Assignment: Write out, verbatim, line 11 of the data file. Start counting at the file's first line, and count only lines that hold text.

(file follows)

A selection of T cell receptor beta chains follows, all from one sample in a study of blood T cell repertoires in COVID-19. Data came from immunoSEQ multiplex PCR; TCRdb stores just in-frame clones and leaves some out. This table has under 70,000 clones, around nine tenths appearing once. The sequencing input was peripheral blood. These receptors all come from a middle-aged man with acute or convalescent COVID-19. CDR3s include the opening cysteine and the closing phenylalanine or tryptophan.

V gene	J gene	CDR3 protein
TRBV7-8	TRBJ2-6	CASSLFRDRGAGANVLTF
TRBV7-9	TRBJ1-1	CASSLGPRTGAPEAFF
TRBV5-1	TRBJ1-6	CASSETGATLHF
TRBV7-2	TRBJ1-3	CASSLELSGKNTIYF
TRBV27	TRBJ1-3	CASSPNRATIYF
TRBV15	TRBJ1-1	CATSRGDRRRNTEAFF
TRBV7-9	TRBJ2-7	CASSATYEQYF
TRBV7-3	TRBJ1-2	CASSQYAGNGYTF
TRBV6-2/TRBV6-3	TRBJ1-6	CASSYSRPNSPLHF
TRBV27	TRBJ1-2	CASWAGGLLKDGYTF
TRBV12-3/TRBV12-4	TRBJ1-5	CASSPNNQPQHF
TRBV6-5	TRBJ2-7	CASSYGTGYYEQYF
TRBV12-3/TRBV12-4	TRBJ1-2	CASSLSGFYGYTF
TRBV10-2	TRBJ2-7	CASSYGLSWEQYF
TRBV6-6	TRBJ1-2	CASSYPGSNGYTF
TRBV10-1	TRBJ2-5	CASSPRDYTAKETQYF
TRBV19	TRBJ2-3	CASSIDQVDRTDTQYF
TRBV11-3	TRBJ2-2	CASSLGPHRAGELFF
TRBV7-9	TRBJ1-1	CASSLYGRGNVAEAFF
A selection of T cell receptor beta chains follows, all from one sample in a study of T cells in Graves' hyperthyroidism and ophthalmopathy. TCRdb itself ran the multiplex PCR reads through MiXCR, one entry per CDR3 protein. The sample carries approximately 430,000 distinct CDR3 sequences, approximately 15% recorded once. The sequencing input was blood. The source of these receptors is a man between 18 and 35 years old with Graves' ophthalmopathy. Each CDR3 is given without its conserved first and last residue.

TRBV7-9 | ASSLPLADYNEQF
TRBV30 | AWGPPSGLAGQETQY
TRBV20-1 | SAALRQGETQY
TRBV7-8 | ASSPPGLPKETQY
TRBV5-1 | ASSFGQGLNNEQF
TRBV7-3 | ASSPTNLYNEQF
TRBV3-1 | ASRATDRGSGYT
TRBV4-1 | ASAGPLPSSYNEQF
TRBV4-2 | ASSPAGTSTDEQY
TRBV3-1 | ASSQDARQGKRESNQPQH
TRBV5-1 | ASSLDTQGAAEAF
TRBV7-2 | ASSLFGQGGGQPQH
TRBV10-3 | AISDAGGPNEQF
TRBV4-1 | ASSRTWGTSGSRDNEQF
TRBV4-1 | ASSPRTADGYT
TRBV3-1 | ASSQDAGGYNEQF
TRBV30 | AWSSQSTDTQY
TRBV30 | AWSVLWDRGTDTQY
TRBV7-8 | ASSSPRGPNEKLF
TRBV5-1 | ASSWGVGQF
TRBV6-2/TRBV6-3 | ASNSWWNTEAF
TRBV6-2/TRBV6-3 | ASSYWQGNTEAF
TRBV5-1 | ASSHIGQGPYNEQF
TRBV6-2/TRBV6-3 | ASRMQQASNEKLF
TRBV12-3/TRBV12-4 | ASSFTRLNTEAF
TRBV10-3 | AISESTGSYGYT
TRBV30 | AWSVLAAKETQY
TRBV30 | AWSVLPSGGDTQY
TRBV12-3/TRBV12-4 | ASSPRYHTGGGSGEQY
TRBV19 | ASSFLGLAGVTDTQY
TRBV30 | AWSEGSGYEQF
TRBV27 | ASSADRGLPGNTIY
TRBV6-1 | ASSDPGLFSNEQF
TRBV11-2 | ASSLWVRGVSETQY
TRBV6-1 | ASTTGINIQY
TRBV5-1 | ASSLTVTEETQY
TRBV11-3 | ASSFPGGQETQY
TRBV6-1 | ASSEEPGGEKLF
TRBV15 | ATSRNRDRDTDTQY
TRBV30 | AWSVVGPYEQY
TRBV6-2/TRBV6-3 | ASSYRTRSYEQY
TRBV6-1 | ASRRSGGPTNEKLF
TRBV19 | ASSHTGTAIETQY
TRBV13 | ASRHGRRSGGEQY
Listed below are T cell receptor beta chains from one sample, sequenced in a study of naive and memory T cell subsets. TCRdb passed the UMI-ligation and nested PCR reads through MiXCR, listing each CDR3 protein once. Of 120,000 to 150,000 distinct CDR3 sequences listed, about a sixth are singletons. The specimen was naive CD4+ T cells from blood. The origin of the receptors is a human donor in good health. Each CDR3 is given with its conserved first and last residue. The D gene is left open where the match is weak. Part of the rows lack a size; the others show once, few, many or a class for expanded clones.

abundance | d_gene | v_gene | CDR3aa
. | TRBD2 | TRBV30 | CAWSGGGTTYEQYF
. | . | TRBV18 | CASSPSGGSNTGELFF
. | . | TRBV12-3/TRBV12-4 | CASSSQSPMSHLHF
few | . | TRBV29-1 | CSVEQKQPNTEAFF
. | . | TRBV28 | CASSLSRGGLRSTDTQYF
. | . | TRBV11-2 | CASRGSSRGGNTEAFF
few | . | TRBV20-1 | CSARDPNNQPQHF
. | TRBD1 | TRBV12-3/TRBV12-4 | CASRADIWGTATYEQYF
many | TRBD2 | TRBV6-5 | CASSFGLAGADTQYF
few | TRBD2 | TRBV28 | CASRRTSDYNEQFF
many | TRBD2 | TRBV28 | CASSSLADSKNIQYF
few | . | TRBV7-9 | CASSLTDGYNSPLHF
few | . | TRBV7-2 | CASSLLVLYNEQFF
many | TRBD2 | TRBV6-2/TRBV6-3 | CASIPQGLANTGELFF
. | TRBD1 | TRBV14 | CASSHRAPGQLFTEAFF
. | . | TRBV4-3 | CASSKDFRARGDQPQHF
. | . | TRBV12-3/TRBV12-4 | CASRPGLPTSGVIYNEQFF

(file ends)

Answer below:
TRBV6-2/TRBV6-3	TRBJ1-6	CASSYSRPNSPLHF